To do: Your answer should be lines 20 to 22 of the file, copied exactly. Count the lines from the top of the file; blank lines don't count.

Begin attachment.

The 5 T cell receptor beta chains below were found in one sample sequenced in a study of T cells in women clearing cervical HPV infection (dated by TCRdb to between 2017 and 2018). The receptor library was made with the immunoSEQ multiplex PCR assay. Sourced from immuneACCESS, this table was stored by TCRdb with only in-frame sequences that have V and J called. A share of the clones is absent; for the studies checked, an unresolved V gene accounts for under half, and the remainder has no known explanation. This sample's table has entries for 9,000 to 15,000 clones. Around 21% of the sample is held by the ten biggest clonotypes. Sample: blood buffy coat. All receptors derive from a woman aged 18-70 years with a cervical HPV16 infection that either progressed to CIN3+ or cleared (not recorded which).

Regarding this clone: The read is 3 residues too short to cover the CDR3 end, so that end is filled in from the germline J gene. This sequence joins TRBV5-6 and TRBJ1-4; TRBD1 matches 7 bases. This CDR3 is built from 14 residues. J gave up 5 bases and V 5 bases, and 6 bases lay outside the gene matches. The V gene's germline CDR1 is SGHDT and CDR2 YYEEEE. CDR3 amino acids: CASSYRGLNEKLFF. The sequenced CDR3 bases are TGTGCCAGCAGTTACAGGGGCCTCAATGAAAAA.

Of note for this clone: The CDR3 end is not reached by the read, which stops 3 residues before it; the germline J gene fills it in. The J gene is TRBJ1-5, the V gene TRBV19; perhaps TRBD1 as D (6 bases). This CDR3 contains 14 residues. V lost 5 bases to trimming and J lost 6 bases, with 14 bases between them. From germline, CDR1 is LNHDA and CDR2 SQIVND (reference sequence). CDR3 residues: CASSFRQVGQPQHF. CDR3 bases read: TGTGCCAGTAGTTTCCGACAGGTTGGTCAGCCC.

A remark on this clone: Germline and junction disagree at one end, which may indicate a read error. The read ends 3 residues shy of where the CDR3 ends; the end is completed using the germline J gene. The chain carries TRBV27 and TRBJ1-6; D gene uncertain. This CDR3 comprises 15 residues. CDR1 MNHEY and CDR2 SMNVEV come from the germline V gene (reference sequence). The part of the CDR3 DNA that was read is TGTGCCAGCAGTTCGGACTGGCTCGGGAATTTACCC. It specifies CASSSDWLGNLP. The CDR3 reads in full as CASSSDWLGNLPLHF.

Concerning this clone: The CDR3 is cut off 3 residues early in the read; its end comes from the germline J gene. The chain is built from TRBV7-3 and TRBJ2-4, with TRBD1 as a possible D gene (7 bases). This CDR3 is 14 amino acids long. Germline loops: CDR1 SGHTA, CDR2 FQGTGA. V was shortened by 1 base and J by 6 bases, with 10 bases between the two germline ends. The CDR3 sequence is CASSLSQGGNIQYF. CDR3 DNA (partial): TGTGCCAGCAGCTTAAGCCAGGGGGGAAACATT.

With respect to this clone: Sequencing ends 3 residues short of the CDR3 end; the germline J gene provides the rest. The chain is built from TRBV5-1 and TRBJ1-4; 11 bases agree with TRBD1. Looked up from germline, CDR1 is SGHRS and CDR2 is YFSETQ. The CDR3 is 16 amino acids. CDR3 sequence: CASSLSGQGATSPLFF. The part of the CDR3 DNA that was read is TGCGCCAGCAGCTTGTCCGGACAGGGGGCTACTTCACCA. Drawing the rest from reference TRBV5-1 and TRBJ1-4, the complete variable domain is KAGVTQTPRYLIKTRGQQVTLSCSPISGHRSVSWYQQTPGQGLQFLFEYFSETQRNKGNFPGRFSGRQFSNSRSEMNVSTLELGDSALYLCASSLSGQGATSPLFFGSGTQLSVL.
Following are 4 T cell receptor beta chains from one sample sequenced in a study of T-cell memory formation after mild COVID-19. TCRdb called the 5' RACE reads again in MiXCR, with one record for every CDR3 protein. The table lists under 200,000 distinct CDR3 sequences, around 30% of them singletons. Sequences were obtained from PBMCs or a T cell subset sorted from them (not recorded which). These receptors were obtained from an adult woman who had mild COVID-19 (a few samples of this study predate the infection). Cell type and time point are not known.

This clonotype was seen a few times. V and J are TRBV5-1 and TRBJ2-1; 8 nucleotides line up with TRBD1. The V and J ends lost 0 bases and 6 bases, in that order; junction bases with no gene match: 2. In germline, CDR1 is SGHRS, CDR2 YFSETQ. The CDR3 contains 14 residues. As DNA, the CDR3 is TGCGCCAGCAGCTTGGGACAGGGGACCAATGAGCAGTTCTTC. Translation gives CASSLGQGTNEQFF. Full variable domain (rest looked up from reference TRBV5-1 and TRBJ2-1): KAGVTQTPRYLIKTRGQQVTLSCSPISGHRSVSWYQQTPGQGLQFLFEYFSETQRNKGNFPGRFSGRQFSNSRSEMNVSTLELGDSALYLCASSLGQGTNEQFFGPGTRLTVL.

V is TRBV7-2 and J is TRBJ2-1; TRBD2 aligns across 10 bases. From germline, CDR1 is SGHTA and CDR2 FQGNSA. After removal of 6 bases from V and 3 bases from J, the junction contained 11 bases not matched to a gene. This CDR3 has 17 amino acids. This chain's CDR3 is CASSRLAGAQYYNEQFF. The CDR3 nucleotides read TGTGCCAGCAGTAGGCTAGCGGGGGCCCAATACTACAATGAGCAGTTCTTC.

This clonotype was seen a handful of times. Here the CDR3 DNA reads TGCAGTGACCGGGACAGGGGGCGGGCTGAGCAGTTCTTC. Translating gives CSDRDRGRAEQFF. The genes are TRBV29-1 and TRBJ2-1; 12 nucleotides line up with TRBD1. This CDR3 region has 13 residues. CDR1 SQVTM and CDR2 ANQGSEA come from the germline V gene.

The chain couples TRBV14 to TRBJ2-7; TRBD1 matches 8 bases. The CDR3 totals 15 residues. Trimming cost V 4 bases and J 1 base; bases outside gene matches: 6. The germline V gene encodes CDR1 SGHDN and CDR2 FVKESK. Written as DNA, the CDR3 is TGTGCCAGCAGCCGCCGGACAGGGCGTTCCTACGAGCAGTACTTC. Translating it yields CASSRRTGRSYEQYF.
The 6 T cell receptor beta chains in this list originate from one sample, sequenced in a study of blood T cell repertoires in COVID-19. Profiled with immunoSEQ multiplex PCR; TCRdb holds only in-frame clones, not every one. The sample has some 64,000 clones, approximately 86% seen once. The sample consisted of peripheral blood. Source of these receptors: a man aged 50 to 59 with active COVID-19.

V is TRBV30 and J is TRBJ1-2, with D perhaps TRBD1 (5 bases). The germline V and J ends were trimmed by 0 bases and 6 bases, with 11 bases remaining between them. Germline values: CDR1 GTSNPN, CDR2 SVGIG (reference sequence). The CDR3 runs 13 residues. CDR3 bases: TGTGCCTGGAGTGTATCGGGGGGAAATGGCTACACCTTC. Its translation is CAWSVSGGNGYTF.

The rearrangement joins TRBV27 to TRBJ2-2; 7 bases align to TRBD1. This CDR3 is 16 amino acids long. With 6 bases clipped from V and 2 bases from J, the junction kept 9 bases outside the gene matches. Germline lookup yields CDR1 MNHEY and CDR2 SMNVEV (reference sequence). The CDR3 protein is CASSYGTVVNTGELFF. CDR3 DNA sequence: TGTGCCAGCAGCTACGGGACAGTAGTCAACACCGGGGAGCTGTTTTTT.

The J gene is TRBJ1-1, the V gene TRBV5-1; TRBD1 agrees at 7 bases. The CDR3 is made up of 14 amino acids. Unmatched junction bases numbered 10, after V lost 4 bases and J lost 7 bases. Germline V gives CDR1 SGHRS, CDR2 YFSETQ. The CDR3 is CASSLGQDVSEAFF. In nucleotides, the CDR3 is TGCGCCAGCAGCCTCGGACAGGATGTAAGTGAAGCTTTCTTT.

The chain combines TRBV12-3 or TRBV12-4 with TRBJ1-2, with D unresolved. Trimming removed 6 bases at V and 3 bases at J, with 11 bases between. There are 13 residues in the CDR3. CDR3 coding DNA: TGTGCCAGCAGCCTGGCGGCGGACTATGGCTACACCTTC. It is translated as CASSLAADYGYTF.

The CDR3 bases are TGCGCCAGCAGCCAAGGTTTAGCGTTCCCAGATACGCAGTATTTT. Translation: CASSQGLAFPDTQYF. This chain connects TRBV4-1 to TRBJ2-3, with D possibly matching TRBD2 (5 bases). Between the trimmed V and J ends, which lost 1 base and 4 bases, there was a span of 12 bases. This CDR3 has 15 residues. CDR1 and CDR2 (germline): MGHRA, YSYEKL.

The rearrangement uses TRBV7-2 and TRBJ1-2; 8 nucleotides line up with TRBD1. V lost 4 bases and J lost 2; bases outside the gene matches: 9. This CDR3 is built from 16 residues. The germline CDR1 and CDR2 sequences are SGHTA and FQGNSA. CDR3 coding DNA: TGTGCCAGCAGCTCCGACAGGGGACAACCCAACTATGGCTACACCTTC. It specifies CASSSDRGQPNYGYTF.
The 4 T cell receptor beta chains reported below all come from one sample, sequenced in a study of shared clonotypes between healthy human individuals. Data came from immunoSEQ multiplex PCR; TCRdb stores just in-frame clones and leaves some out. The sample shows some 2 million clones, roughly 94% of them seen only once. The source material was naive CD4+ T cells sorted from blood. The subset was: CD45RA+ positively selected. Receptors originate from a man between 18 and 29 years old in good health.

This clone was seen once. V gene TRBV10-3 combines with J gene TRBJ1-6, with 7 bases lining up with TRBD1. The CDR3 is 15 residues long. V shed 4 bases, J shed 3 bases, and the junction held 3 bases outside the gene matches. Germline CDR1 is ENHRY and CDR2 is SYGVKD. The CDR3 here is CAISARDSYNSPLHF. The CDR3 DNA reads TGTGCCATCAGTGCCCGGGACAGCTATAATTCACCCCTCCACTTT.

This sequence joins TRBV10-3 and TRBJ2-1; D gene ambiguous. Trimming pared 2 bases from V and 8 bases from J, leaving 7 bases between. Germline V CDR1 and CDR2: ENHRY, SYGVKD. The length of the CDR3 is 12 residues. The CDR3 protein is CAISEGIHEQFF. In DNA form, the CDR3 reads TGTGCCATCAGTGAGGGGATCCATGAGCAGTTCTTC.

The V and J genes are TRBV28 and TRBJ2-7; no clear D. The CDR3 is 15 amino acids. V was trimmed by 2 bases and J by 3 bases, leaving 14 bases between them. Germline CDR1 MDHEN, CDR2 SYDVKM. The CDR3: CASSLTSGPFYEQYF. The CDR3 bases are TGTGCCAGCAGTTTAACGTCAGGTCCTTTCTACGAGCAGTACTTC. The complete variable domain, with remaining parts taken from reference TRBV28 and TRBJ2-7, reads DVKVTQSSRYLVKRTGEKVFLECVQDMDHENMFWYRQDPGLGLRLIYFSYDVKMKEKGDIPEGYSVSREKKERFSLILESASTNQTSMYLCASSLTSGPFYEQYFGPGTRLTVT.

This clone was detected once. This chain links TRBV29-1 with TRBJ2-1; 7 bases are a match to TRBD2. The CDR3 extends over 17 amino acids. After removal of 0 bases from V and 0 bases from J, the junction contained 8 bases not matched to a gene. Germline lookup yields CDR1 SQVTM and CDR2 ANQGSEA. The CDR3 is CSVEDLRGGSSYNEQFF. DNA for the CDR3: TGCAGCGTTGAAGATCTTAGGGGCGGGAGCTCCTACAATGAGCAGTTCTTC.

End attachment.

This clone was seen once. V gene TRBV10-3 combines with J gene TRBJ1-6, with 7 bases lining up with TRBD1. The CDR3 is 15 residues long. V shed 4 bases, J shed 3 bases, and the junction held 3 bases outside the gene matches. Germline CDR1 is ENHRY and CDR2 is SYGVKD. The CDR3 here is CAISARDSYNSPLHF. The CDR3 DNA reads TGTGCCATCAGTGCCCGGGACAGCTATAATTCACCCCTCCACTTT.

This sequence joins TRBV10-3 and TRBJ2-1; D gene ambiguous. Trimming pared 2 bases from V and 8 bases from J, leaving 7 bases between. Germline V CDR1 and CDR2: ENHRY, SYGVKD. The length of the CDR3 is 12 residues. The CDR3 protein is CAISEGIHEQFF. In DNA form, the CDR3 reads TGTGCCATCAGTGAGGGGATCCATGAGCAGTTCTTC.

The V and J genes are TRBV28 and TRBJ2-7; no clear D. The CDR3 is 15 amino acids. V was trimmed by 2 bases and J by 3 bases, leaving 14 bases between them. Germline CDR1 MDHEN, CDR2 SYDVKM. The CDR3: CASSLTSGPFYEQYF. The CDR3 bases are TGTGCCAGCAGTTTAACGTCAGGTCCTTTCTACGAGCAGTACTTC. The complete variable domain, with remaining parts taken from reference TRBV28 and TRBJ2-7, reads DVKVTQSSRYLVKRTGEKVFLECVQDMDHENMFWYRQDPGLGLRLIYFSYDVKMKEKGDIPEGYSVSREKKERFSLILESASTNQTSMYLCASSLTSGPFYEQYFGPGTRLTVT.